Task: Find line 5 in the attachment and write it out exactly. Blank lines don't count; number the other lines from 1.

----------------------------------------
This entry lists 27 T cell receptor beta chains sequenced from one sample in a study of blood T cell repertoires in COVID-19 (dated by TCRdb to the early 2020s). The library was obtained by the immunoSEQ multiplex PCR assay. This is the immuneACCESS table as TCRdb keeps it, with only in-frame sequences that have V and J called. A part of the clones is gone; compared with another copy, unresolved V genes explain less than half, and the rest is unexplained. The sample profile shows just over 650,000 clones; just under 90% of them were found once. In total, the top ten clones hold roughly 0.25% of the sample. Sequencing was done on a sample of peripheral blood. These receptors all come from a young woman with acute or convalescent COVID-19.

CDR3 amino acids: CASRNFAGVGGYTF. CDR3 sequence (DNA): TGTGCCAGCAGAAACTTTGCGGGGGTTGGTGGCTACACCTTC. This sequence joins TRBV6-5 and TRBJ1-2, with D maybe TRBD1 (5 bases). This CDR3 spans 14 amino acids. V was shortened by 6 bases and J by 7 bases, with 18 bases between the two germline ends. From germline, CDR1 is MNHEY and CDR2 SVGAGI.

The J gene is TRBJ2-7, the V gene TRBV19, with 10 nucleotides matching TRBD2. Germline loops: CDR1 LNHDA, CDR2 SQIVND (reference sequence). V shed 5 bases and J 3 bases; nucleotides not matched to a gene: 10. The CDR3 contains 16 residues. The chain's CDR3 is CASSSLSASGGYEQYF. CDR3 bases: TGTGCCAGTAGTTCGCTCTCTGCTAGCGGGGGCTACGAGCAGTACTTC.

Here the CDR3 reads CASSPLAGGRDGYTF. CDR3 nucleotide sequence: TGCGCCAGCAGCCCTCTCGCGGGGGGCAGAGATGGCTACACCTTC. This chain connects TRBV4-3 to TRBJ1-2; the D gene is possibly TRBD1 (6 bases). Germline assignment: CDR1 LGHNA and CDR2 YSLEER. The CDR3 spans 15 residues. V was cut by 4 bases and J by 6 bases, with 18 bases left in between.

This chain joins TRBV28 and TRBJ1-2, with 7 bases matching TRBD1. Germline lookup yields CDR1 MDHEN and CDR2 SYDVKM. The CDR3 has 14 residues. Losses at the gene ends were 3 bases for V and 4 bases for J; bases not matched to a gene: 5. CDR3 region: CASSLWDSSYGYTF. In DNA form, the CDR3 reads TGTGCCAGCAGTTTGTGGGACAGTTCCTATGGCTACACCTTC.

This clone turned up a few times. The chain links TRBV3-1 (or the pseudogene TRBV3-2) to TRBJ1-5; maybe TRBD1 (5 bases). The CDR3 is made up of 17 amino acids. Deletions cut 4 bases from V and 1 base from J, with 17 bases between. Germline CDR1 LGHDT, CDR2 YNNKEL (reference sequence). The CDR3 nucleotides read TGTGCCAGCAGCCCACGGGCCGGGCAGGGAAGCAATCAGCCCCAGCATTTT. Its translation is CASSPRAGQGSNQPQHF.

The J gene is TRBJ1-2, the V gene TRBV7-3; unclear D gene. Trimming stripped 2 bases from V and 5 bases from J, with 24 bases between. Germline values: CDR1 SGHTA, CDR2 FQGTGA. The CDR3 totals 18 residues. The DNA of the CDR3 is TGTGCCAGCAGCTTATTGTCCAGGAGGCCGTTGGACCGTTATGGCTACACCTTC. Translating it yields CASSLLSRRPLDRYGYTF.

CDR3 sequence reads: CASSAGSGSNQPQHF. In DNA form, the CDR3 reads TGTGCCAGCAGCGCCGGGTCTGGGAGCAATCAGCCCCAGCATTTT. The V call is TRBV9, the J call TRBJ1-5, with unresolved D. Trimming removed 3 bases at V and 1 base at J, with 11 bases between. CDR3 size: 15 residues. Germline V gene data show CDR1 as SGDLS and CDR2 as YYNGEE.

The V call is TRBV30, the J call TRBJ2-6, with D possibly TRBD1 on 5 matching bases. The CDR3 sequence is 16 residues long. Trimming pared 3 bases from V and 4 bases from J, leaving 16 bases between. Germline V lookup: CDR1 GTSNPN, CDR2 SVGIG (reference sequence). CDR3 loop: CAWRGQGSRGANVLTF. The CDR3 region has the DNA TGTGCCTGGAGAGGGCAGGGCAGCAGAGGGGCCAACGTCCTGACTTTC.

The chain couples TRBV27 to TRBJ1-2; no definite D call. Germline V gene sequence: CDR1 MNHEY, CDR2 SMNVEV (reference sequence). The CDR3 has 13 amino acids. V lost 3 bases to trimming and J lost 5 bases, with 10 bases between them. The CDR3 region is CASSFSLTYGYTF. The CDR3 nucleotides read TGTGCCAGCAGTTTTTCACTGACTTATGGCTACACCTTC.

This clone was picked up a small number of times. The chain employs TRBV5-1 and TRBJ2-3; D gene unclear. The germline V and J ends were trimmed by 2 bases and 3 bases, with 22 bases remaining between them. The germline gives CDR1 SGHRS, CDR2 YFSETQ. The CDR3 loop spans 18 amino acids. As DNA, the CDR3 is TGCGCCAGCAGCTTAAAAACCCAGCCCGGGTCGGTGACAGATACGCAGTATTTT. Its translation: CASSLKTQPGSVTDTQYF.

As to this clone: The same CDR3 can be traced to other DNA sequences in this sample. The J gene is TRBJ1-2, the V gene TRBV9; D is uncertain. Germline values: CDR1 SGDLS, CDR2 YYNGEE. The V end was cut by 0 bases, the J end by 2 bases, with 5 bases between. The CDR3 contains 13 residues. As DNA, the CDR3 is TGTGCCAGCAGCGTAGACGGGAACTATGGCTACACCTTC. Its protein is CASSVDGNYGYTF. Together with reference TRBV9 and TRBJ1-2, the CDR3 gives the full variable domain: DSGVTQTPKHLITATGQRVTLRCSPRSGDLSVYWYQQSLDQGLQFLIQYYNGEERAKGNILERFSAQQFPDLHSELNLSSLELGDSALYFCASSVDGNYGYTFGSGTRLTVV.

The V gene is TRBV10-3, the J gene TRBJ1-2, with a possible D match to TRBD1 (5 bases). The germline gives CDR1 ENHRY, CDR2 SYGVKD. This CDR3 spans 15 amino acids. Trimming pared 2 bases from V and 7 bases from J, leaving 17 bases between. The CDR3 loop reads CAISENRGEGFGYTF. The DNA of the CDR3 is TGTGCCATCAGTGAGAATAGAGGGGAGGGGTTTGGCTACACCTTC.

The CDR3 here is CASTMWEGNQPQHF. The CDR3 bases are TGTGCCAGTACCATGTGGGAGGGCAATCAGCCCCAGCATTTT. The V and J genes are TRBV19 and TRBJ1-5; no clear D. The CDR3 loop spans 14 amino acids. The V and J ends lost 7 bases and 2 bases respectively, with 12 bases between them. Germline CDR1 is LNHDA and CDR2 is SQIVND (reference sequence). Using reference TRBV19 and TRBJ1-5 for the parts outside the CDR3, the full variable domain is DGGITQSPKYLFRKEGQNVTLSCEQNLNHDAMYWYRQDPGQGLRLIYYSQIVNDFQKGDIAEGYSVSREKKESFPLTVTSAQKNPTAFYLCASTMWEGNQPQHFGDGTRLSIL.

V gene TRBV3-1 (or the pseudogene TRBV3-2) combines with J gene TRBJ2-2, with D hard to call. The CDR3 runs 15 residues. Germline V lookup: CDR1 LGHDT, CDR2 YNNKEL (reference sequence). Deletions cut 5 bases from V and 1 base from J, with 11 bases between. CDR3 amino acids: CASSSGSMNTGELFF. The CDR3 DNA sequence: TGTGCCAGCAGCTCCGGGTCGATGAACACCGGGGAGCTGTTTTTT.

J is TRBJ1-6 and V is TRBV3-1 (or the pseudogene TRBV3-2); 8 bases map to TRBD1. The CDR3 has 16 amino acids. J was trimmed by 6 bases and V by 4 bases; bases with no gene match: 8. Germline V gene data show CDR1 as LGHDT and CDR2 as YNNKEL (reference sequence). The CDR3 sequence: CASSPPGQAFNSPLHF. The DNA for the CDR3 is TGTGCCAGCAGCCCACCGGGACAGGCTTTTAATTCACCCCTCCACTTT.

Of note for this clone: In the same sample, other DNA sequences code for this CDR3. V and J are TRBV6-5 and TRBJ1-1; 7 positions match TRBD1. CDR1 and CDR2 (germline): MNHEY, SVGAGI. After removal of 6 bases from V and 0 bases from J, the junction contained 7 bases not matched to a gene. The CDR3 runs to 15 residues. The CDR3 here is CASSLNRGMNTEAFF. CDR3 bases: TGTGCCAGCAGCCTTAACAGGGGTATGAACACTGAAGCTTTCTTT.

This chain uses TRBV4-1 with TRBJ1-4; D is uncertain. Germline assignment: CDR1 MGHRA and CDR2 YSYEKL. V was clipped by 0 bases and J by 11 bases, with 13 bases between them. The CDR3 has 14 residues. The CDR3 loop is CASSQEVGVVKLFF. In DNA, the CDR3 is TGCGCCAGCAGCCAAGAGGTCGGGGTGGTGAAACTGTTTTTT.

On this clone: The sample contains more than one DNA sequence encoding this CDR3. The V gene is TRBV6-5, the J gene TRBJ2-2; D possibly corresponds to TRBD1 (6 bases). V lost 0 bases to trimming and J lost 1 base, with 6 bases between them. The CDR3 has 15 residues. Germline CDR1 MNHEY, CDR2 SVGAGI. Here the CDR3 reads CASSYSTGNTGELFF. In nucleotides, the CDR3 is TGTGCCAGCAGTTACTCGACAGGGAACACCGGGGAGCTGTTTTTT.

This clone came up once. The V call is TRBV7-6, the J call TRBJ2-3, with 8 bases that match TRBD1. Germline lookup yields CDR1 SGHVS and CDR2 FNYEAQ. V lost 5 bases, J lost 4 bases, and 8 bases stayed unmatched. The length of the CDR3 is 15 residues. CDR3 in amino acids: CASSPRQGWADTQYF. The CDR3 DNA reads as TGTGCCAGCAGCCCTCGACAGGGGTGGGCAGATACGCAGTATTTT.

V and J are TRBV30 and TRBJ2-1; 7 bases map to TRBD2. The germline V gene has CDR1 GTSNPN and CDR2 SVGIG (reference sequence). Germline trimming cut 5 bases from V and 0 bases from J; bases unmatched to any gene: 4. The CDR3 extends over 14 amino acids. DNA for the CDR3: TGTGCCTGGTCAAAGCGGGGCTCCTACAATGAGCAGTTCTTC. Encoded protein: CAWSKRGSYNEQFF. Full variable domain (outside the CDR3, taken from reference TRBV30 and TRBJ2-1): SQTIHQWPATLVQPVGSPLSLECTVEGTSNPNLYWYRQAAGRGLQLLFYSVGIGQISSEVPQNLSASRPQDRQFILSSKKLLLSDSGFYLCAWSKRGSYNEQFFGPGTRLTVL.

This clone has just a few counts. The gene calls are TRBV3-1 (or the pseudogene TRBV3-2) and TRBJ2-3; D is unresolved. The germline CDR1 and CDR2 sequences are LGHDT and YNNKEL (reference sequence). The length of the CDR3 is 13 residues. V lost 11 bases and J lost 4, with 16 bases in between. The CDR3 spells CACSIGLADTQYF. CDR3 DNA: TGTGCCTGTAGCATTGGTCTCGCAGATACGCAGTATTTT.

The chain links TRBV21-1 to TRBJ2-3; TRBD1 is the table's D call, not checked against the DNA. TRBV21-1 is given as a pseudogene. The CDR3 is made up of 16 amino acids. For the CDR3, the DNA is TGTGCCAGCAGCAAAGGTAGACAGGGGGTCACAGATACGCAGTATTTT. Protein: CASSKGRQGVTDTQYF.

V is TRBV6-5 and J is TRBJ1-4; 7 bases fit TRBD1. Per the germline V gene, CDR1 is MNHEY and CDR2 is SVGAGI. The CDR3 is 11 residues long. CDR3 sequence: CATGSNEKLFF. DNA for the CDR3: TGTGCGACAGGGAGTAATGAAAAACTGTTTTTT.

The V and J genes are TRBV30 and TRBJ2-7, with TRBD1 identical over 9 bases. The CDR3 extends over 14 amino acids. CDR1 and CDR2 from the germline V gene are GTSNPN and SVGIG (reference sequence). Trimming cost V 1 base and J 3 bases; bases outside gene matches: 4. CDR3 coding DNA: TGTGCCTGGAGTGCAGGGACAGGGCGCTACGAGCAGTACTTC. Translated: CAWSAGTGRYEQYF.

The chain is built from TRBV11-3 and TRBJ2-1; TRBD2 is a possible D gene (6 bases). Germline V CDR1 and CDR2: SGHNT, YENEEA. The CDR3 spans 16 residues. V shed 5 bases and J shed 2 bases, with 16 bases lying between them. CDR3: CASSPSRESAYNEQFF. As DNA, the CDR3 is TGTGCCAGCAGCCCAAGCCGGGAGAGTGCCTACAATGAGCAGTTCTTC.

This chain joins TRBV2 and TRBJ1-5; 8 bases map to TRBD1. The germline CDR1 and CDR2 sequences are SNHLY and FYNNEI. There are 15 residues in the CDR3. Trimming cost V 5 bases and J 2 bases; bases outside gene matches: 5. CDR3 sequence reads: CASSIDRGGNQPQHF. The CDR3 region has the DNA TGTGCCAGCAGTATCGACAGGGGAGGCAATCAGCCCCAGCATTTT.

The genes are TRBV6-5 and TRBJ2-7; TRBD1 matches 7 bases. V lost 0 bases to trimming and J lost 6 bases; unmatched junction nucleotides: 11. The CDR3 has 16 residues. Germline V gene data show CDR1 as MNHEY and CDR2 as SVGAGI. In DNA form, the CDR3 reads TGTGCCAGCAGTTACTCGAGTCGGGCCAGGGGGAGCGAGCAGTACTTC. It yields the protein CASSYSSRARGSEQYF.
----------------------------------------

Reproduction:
This chain joins TRBV28 and TRBJ1-2, with 7 bases matching TRBD1. Germline lookup yields CDR1 MDHEN and CDR2 SYDVKM. The CDR3 has 14 residues. Losses at the gene ends were 3 bases for V and 4 bases for J; bases not matched to a gene: 5. CDR3 region: CASSLWDSSYGYTF. In DNA form, the CDR3 reads TGTGCCAGCAGTTTGTGGGACAGTTCCTATGGCTACACCTTC.